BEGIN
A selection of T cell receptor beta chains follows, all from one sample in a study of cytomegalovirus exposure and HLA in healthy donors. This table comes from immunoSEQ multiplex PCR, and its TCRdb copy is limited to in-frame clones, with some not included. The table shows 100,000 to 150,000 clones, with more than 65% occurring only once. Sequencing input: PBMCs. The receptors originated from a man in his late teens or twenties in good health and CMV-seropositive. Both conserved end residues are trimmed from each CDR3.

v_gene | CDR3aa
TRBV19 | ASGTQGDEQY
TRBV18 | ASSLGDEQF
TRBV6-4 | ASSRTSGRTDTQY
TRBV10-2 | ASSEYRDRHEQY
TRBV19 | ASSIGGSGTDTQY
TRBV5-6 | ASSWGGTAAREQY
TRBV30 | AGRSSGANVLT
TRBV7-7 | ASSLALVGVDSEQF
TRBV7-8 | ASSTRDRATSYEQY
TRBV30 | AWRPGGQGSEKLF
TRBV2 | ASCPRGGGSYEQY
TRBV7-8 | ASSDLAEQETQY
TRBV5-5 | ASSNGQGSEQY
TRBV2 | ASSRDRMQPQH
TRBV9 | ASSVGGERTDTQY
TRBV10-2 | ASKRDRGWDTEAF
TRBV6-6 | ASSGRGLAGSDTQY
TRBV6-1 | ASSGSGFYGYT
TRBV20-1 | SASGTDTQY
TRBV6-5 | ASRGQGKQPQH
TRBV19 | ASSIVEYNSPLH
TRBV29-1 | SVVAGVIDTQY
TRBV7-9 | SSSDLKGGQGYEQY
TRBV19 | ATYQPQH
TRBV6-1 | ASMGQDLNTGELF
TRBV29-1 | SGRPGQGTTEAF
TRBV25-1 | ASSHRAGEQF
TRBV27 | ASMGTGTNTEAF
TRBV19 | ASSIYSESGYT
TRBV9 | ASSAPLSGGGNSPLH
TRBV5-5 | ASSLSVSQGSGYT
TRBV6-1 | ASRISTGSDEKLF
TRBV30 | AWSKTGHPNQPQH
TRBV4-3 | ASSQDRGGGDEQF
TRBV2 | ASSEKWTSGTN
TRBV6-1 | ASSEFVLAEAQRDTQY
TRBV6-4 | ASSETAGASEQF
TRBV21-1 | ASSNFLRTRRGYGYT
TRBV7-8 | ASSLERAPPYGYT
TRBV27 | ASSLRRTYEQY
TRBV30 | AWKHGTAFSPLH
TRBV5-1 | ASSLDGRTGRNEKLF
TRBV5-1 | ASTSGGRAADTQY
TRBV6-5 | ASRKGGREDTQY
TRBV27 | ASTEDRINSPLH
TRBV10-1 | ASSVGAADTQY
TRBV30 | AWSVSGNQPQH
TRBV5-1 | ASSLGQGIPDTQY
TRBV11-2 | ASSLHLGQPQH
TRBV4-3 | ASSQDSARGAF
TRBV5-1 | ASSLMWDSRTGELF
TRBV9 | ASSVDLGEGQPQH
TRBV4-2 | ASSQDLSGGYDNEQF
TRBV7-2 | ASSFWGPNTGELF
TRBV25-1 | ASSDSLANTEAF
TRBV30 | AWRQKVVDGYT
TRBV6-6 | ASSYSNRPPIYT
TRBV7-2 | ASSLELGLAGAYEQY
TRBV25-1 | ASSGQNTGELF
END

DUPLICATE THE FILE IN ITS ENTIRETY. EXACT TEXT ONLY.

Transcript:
A selection of T cell receptor beta chains follows, all from one sample in a study of cytomegalovirus exposure and HLA in healthy donors. This table comes from immunoSEQ multiplex PCR, and its TCRdb copy is limited to in-frame clones, with some not included. The table shows 100,000 to 150,000 clones, with more than 65% occurring only once. Sequencing input: PBMCs. The receptors originated from a man in his late teens or twenties in good health and CMV-seropositive. Both conserved end residues are trimmed from each CDR3.

v_gene | CDR3aa
TRBV19 | ASGTQGDEQY
TRBV18 | ASSLGDEQF
TRBV6-4 | ASSRTSGRTDTQY
TRBV10-2 | ASSEYRDRHEQY
TRBV19 | ASSIGGSGTDTQY
TRBV5-6 | ASSWGGTAAREQY
TRBV30 | AGRSSGANVLT
TRBV7-7 | ASSLALVGVDSEQF
TRBV7-8 | ASSTRDRATSYEQY
TRBV30 | AWRPGGQGSEKLF
TRBV2 | ASCPRGGGSYEQY
TRBV7-8 | ASSDLAEQETQY
TRBV5-5 | ASSNGQGSEQY
TRBV2 | ASSRDRMQPQH
TRBV9 | ASSVGGERTDTQY
TRBV10-2 | ASKRDRGWDTEAF
TRBV6-6 | ASSGRGLAGSDTQY
TRBV6-1 | ASSGSGFYGYT
TRBV20-1 | SASGTDTQY
TRBV6-5 | ASRGQGKQPQH
TRBV19 | ASSIVEYNSPLH
TRBV29-1 | SVVAGVIDTQY
TRBV7-9 | SSSDLKGGQGYEQY
TRBV19 | ATYQPQH
TRBV6-1 | ASMGQDLNTGELF
TRBV29-1 | SGRPGQGTTEAF
TRBV25-1 | ASSHRAGEQF
TRBV27 | ASMGTGTNTEAF
TRBV19 | ASSIYSESGYT
TRBV9 | ASSAPLSGGGNSPLH
TRBV5-5 | ASSLSVSQGSGYT
TRBV6-1 | ASRISTGSDEKLF
TRBV30 | AWSKTGHPNQPQH
TRBV4-3 | ASSQDRGGGDEQF
TRBV2 | ASSEKWTSGTN
TRBV6-1 | ASSEFVLAEAQRDTQY
TRBV6-4 | ASSETAGASEQF
TRBV21-1 | ASSNFLRTRRGYGYT
TRBV7-8 | ASSLERAPPYGYT
TRBV27 | ASSLRRTYEQY
TRBV30 | AWKHGTAFSPLH
TRBV5-1 | ASSLDGRTGRNEKLF
TRBV5-1 | ASTSGGRAADTQY
TRBV6-5 | ASRKGGREDTQY
TRBV27 | ASTEDRINSPLH
TRBV10-1 | ASSVGAADTQY
TRBV30 | AWSVSGNQPQH
TRBV5-1 | ASSLGQGIPDTQY
TRBV11-2 | ASSLHLGQPQH
TRBV4-3 | ASSQDSARGAF
TRBV5-1 | ASSLMWDSRTGELF
TRBV9 | ASSVDLGEGQPQH
TRBV4-2 | ASSQDLSGGYDNEQF
TRBV7-2 | ASSFWGPNTGELF
TRBV25-1 | ASSDSLANTEAF
TRBV30 | AWRQKVVDGYT
TRBV6-6 | ASSYSNRPPIYT
TRBV7-2 | ASSLELGLAGAYEQY
TRBV25-1 | ASSGQNTGELF